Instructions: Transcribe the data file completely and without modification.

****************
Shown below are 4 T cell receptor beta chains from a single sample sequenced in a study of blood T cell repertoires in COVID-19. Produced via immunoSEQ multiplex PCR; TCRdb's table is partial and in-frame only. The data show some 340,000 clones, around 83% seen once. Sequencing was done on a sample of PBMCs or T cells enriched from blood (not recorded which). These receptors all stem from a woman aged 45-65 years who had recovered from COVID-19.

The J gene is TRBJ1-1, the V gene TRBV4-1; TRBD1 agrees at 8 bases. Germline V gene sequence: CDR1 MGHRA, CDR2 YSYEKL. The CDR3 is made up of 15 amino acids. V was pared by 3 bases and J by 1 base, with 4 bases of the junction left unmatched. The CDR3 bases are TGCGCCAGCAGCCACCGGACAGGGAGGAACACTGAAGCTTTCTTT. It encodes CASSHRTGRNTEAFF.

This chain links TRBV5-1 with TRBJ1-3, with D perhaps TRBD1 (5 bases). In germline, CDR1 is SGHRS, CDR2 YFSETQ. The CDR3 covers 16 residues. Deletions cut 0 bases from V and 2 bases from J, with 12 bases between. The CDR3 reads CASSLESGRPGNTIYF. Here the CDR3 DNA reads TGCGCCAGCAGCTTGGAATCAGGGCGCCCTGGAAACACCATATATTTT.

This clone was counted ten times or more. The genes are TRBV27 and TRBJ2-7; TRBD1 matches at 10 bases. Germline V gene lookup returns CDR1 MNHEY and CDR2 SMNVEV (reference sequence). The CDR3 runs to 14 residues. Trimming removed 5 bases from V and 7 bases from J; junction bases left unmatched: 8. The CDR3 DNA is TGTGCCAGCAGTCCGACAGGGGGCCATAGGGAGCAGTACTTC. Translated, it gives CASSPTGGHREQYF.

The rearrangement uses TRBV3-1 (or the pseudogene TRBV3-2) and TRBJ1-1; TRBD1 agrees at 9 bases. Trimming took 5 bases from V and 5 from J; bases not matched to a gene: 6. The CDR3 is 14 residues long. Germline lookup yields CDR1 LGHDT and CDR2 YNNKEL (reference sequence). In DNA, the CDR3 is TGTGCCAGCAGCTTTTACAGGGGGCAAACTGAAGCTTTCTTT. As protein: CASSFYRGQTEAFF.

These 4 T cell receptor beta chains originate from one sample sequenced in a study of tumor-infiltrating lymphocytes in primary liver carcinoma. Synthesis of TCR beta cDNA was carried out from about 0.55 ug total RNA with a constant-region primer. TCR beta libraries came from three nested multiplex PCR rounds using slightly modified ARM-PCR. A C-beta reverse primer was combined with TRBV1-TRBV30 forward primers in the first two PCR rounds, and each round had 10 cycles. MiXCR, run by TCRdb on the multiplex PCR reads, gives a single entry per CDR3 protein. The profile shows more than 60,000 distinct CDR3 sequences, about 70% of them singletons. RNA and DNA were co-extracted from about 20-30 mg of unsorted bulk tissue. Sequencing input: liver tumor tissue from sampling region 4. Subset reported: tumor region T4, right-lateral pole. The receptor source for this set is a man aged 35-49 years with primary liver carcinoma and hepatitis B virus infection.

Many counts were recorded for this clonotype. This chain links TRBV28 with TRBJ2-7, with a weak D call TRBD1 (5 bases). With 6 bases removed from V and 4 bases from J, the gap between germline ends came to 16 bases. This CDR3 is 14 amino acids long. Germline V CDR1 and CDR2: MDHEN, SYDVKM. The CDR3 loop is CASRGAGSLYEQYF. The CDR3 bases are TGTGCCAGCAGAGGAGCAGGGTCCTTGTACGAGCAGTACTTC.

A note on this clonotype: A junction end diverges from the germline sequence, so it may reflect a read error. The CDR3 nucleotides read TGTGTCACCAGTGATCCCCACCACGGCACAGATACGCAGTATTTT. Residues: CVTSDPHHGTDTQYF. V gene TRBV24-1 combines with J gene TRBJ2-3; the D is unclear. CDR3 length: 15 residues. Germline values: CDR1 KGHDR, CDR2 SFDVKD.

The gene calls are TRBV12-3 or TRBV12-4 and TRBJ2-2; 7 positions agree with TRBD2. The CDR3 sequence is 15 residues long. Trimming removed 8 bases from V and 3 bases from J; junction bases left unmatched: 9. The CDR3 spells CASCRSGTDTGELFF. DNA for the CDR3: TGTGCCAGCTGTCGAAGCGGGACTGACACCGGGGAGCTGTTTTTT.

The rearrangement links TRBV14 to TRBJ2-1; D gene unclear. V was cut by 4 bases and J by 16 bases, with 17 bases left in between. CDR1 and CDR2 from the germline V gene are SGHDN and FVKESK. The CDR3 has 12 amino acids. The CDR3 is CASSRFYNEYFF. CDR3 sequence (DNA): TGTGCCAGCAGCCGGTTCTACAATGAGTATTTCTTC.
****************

Shown below are 4 T cell receptor beta chains from a single sample sequenced in a study of blood T cell repertoires in COVID-19. Produced via immunoSEQ multiplex PCR; TCRdb's table is partial and in-frame only. The data show some 340,000 clones, around 83% seen once. Sequencing was done on a sample of PBMCs or T cells enriched from blood (not recorded which). These receptors all stem from a woman aged 45-65 years who had recovered from COVID-19.

The J gene is TRBJ1-1, the V gene TRBV4-1; TRBD1 agrees at 8 bases. Germline V gene sequence: CDR1 MGHRA, CDR2 YSYEKL. The CDR3 is made up of 15 amino acids. V was pared by 3 bases and J by 1 base, with 4 bases of the junction left unmatched. The CDR3 bases are TGCGCCAGCAGCCACCGGACAGGGAGGAACACTGAAGCTTTCTTT. It encodes CASSHRTGRNTEAFF.

This chain links TRBV5-1 with TRBJ1-3, with D perhaps TRBD1 (5 bases). In germline, CDR1 is SGHRS, CDR2 YFSETQ. The CDR3 covers 16 residues. Deletions cut 0 bases from V and 2 bases from J, with 12 bases between. The CDR3 reads CASSLESGRPGNTIYF. Here the CDR3 DNA reads TGCGCCAGCAGCTTGGAATCAGGGCGCCCTGGAAACACCATATATTTT.

This clone was counted ten times or more. The genes are TRBV27 and TRBJ2-7; TRBD1 matches at 10 bases. Germline V gene lookup returns CDR1 MNHEY and CDR2 SMNVEV (reference sequence). The CDR3 runs to 14 residues. Trimming removed 5 bases from V and 7 bases from J; junction bases left unmatched: 8. The CDR3 DNA is TGTGCCAGCAGTCCGACAGGGGGCCATAGGGAGCAGTACTTC. Translated, it gives CASSPTGGHREQYF.

The rearrangement uses TRBV3-1 (or the pseudogene TRBV3-2) and TRBJ1-1; TRBD1 agrees at 9 bases. Trimming took 5 bases from V and 5 from J; bases not matched to a gene: 6. The CDR3 is 14 residues long. Germline lookup yields CDR1 LGHDT and CDR2 YNNKEL (reference sequence). In DNA, the CDR3 is TGTGCCAGCAGCTTTTACAGGGGGCAAACTGAAGCTTTCTTT. As protein: CASSFYRGQTEAFF.

These 4 T cell receptor beta chains originate from one sample sequenced in a study of tumor-infiltrating lymphocytes in primary liver carcinoma. Synthesis of TCR beta cDNA was carried out from about 0.55 ug total RNA with a constant-region primer. TCR beta libraries came from three nested multiplex PCR rounds using slightly modified ARM-PCR. A C-beta reverse primer was combined with TRBV1-TRBV30 forward primers in the first two PCR rounds, and each round had 10 cycles. MiXCR, run by TCRdb on the multiplex PCR reads, gives a single entry per CDR3 protein. The profile shows more than 60,000 distinct CDR3 sequences, about 70% of them singletons. RNA and DNA were co-extracted from about 20-30 mg of unsorted bulk tissue. Sequencing input: liver tumor tissue from sampling region 4. Subset reported: tumor region T4, right-lateral pole. The receptor source for this set is a man aged 35-49 years with primary liver carcinoma and hepatitis B virus infection.

Many counts were recorded for this clonotype. This chain links TRBV28 with TRBJ2-7, with a weak D call TRBD1 (5 bases). With 6 bases removed from V and 4 bases from J, the gap between germline ends came to 16 bases. This CDR3 is 14 amino acids long. Germline V CDR1 and CDR2: MDHEN, SYDVKM. The CDR3 loop is CASRGAGSLYEQYF. The CDR3 bases are TGTGCCAGCAGAGGAGCAGGGTCCTTGTACGAGCAGTACTTC.

A note on this clonotype: A junction end diverges from the germline sequence, so it may reflect a read error. The CDR3 nucleotides read TGTGTCACCAGTGATCCCCACCACGGCACAGATACGCAGTATTTT. Residues: CVTSDPHHGTDTQYF. V gene TRBV24-1 combines with J gene TRBJ2-3; the D is unclear. CDR3 length: 15 residues. Germline values: CDR1 KGHDR, CDR2 SFDVKD.

The gene calls are TRBV12-3 or TRBV12-4 and TRBJ2-2; 7 positions agree with TRBD2. The CDR3 sequence is 15 residues long. Trimming removed 8 bases from V and 3 bases from J; junction bases left unmatched: 9. The CDR3 spells CASCRSGTDTGELFF. DNA for the CDR3: TGTGCCAGCTGTCGAAGCGGGACTGACACCGGGGAGCTGTTTTTT.

The rearrangement links TRBV14 to TRBJ2-1; D gene unclear. V was cut by 4 bases and J by 16 bases, with 17 bases left in between. CDR1 and CDR2 from the germline V gene are SGHDN and FVKESK. The CDR3 has 12 amino acids. The CDR3 is CASSRFYNEYFF. CDR3 sequence (DNA): TGTGCCAGCAGCCGGTTCTACAATGAGTATTTCTTC.